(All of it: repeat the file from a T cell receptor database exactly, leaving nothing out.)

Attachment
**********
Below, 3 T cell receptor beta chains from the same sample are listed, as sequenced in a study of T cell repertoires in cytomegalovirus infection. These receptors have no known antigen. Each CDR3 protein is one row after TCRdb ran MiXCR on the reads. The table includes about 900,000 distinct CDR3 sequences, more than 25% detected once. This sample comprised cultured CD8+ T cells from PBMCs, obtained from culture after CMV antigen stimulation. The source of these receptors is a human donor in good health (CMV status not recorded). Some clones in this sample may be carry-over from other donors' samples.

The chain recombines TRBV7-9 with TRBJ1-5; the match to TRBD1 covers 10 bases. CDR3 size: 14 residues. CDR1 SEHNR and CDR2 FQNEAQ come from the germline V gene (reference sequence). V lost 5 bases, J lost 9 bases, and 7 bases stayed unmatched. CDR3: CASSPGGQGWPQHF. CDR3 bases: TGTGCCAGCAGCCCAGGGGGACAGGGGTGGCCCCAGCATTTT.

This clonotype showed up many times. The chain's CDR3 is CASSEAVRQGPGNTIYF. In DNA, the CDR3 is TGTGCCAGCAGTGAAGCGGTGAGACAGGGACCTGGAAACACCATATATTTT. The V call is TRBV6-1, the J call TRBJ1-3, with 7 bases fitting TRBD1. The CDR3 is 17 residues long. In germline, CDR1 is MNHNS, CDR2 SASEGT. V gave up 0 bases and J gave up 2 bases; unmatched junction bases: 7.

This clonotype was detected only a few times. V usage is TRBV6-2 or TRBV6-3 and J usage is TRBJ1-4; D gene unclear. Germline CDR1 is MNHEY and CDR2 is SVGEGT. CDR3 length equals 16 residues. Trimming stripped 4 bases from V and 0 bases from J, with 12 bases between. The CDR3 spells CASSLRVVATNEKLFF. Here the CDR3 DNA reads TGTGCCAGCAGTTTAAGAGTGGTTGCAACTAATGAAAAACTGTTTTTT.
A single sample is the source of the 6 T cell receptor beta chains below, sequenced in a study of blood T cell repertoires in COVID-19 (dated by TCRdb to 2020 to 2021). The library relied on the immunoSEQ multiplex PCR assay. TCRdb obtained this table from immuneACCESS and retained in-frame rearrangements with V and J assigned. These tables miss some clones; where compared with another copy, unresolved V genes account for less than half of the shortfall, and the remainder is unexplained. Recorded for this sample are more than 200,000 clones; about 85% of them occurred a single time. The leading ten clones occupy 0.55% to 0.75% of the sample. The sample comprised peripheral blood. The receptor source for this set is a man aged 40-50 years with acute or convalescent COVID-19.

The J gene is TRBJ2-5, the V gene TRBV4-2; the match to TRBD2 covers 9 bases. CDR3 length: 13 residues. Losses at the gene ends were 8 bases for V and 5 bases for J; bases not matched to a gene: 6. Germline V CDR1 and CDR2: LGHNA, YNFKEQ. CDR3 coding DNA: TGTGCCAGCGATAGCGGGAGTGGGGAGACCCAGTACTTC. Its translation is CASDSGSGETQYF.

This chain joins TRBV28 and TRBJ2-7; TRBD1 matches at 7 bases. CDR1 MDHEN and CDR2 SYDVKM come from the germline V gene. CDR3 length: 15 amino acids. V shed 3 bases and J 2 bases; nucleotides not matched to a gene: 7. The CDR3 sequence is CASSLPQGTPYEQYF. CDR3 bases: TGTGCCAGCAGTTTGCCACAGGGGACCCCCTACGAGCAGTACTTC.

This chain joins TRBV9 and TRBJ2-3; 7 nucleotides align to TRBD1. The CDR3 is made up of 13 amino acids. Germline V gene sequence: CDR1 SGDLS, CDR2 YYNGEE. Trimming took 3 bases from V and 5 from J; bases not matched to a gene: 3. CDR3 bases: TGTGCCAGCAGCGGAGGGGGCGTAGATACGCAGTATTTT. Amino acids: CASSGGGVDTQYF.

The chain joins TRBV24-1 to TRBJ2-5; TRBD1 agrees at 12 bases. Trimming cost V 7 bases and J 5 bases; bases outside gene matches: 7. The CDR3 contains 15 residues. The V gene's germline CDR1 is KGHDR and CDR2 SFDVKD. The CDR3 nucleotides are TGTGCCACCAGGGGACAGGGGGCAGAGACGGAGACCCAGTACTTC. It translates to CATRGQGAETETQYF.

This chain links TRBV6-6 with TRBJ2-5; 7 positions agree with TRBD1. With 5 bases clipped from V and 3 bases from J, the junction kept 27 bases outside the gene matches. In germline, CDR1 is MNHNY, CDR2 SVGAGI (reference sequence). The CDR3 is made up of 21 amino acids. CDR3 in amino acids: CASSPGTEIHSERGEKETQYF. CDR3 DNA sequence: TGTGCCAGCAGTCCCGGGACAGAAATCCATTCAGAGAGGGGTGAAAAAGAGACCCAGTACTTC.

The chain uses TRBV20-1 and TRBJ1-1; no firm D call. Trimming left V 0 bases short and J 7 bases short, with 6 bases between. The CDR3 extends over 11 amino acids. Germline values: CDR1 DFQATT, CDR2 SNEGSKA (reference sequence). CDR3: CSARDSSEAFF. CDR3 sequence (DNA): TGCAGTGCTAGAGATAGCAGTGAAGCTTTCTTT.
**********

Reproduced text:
Below, 3 T cell receptor beta chains from the same sample are listed, as sequenced in a study of T cell repertoires in cytomegalovirus infection. These receptors have no known antigen. Each CDR3 protein is one row after TCRdb ran MiXCR on the reads. The table includes about 900,000 distinct CDR3 sequences, more than 25% detected once. This sample comprised cultured CD8+ T cells from PBMCs, obtained from culture after CMV antigen stimulation. The source of these receptors is a human donor in good health (CMV status not recorded). Some clones in this sample may be carry-over from other donors' samples.

The chain recombines TRBV7-9 with TRBJ1-5; the match to TRBD1 covers 10 bases. CDR3 size: 14 residues. CDR1 SEHNR and CDR2 FQNEAQ come from the germline V gene (reference sequence). V lost 5 bases, J lost 9 bases, and 7 bases stayed unmatched. CDR3: CASSPGGQGWPQHF. CDR3 bases: TGTGCCAGCAGCCCAGGGGGACAGGGGTGGCCCCAGCATTTT.

This clonotype showed up many times. The chain's CDR3 is CASSEAVRQGPGNTIYF. In DNA, the CDR3 is TGTGCCAGCAGTGAAGCGGTGAGACAGGGACCTGGAAACACCATATATTTT. The V call is TRBV6-1, the J call TRBJ1-3, with 7 bases fitting TRBD1. The CDR3 is 17 residues long. In germline, CDR1 is MNHNS, CDR2 SASEGT. V gave up 0 bases and J gave up 2 bases; unmatched junction bases: 7.

This clonotype was detected only a few times. V usage is TRBV6-2 or TRBV6-3 and J usage is TRBJ1-4; D gene unclear. Germline CDR1 is MNHEY and CDR2 is SVGEGT. CDR3 length equals 16 residues. Trimming stripped 4 bases from V and 0 bases from J, with 12 bases between. The CDR3 spells CASSLRVVATNEKLFF. Here the CDR3 DNA reads TGTGCCAGCAGTTTAAGAGTGGTTGCAACTAATGAAAAACTGTTTTTT.
A single sample is the source of the 6 T cell receptor beta chains below, sequenced in a study of blood T cell repertoires in COVID-19 (dated by TCRdb to 2020 to 2021). The library relied on the immunoSEQ multiplex PCR assay. TCRdb obtained this table from immuneACCESS and retained in-frame rearrangements with V and J assigned. These tables miss some clones; where compared with another copy, unresolved V genes account for less than half of the shortfall, and the remainder is unexplained. Recorded for this sample are more than 200,000 clones; about 85% of them occurred a single time. The leading ten clones occupy 0.55% to 0.75% of the sample. The sample comprised peripheral blood. The receptor source for this set is a man aged 40-50 years with acute or convalescent COVID-19.

The J gene is TRBJ2-5, the V gene TRBV4-2; the match to TRBD2 covers 9 bases. CDR3 length: 13 residues. Losses at the gene ends were 8 bases for V and 5 bases for J; bases not matched to a gene: 6. Germline V CDR1 and CDR2: LGHNA, YNFKEQ. CDR3 coding DNA: TGTGCCAGCGATAGCGGGAGTGGGGAGACCCAGTACTTC. Its translation is CASDSGSGETQYF.

This chain joins TRBV28 and TRBJ2-7; TRBD1 matches at 7 bases. CDR1 MDHEN and CDR2 SYDVKM come from the germline V gene. CDR3 length: 15 amino acids. V shed 3 bases and J 2 bases; nucleotides not matched to a gene: 7. The CDR3 sequence is CASSLPQGTPYEQYF. CDR3 bases: TGTGCCAGCAGTTTGCCACAGGGGACCCCCTACGAGCAGTACTTC.

This chain joins TRBV9 and TRBJ2-3; 7 nucleotides align to TRBD1. The CDR3 is made up of 13 amino acids. Germline V gene sequence: CDR1 SGDLS, CDR2 YYNGEE. Trimming took 3 bases from V and 5 from J; bases not matched to a gene: 3. CDR3 bases: TGTGCCAGCAGCGGAGGGGGCGTAGATACGCAGTATTTT. Amino acids: CASSGGGVDTQYF.

The chain joins TRBV24-1 to TRBJ2-5; TRBD1 agrees at 12 bases. Trimming cost V 7 bases and J 5 bases; bases outside gene matches: 7. The CDR3 contains 15 residues. The V gene's germline CDR1 is KGHDR and CDR2 SFDVKD. The CDR3 nucleotides are TGTGCCACCAGGGGACAGGGGGCAGAGACGGAGACCCAGTACTTC. It translates to CATRGQGAETETQYF.

This chain links TRBV6-6 with TRBJ2-5; 7 positions agree with TRBD1. With 5 bases clipped from V and 3 bases from J, the junction kept 27 bases outside the gene matches. In germline, CDR1 is MNHNY, CDR2 SVGAGI (reference sequence). The CDR3 is made up of 21 amino acids. CDR3 in amino acids: CASSPGTEIHSERGEKETQYF. CDR3 DNA sequence: TGTGCCAGCAGTCCCGGGACAGAAATCCATTCAGAGAGGGGTGAAAAAGAGACCCAGTACTTC.

The chain uses TRBV20-1 and TRBJ1-1; no firm D call. Trimming left V 0 bases short and J 7 bases short, with 6 bases between. The CDR3 extends over 11 amino acids. Germline values: CDR1 DFQATT, CDR2 SNEGSKA (reference sequence). CDR3: CSARDSSEAFF. CDR3 sequence (DNA): TGCAGTGCTAGAGATAGCAGTGAAGCTTTCTTT.